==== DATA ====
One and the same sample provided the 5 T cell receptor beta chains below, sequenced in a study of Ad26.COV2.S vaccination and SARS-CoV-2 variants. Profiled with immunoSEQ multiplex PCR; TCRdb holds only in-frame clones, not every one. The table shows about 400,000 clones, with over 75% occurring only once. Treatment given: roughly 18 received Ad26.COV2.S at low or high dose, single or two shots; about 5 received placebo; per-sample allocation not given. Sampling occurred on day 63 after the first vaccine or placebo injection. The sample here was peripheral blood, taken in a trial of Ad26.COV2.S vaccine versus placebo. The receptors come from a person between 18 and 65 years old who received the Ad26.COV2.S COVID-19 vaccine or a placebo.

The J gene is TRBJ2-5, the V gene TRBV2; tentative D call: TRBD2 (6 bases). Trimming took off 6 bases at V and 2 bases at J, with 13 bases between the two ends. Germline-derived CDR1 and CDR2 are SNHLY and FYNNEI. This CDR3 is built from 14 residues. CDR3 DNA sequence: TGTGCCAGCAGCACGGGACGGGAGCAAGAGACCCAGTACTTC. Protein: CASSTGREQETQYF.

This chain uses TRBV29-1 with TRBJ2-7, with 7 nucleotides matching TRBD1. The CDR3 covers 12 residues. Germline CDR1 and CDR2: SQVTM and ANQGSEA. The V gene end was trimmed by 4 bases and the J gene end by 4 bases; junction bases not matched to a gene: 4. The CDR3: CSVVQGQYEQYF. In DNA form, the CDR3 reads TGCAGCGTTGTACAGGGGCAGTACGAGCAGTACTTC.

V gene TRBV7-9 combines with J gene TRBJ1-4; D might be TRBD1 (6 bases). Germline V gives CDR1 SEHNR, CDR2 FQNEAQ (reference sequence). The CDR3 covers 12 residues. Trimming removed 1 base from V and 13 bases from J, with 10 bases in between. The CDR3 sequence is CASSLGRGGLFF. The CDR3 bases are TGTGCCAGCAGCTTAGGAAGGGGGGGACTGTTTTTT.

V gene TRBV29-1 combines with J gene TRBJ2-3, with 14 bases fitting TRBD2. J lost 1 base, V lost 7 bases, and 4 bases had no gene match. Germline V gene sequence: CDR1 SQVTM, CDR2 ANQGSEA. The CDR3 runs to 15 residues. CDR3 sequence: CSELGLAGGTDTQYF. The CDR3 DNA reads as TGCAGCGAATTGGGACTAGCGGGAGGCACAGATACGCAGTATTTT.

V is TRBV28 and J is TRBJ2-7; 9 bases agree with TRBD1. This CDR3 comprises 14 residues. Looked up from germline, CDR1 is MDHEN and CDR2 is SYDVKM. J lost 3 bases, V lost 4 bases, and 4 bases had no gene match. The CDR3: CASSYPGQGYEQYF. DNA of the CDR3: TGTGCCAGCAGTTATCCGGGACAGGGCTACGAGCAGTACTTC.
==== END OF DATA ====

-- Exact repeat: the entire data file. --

One and the same sample provided the 5 T cell receptor beta chains below, sequenced in a study of Ad26.COV2.S vaccination and SARS-CoV-2 variants. Profiled with immunoSEQ multiplex PCR; TCRdb holds only in-frame clones, not every one. The table shows about 400,000 clones, with over 75% occurring only once. Treatment given: roughly 18 received Ad26.COV2.S at low or high dose, single or two shots; about 5 received placebo; per-sample allocation not given. Sampling occurred on day 63 after the first vaccine or placebo injection. The sample here was peripheral blood, taken in a trial of Ad26.COV2.S vaccine versus placebo. The receptors come from a person between 18 and 65 years old who received the Ad26.COV2.S COVID-19 vaccine or a placebo.

The J gene is TRBJ2-5, the V gene TRBV2; tentative D call: TRBD2 (6 bases). Trimming took off 6 bases at V and 2 bases at J, with 13 bases between the two ends. Germline-derived CDR1 and CDR2 are SNHLY and FYNNEI. This CDR3 is built from 14 residues. CDR3 DNA sequence: TGTGCCAGCAGCACGGGACGGGAGCAAGAGACCCAGTACTTC. Protein: CASSTGREQETQYF.

This chain uses TRBV29-1 with TRBJ2-7, with 7 nucleotides matching TRBD1. The CDR3 covers 12 residues. Germline CDR1 and CDR2: SQVTM and ANQGSEA. The V gene end was trimmed by 4 bases and the J gene end by 4 bases; junction bases not matched to a gene: 4. The CDR3: CSVVQGQYEQYF. In DNA form, the CDR3 reads TGCAGCGTTGTACAGGGGCAGTACGAGCAGTACTTC.

V gene TRBV7-9 combines with J gene TRBJ1-4; D might be TRBD1 (6 bases). Germline V gives CDR1 SEHNR, CDR2 FQNEAQ (reference sequence). The CDR3 covers 12 residues. Trimming removed 1 base from V and 13 bases from J, with 10 bases in between. The CDR3 sequence is CASSLGRGGLFF. The CDR3 bases are TGTGCCAGCAGCTTAGGAAGGGGGGGACTGTTTTTT.

V gene TRBV29-1 combines with J gene TRBJ2-3, with 14 bases fitting TRBD2. J lost 1 base, V lost 7 bases, and 4 bases had no gene match. Germline V gene sequence: CDR1 SQVTM, CDR2 ANQGSEA. The CDR3 runs to 15 residues. CDR3 sequence: CSELGLAGGTDTQYF. The CDR3 DNA reads as TGCAGCGAATTGGGACTAGCGGGAGGCACAGATACGCAGTATTTT.

V is TRBV28 and J is TRBJ2-7; 9 bases agree with TRBD1. This CDR3 comprises 14 residues. Looked up from germline, CDR1 is MDHEN and CDR2 is SYDVKM. J lost 3 bases, V lost 4 bases, and 4 bases had no gene match. The CDR3: CASSYPGQGYEQYF. DNA of the CDR3: TGTGCCAGCAGTTATCCGGGACAGGGCTACGAGCAGTACTTC.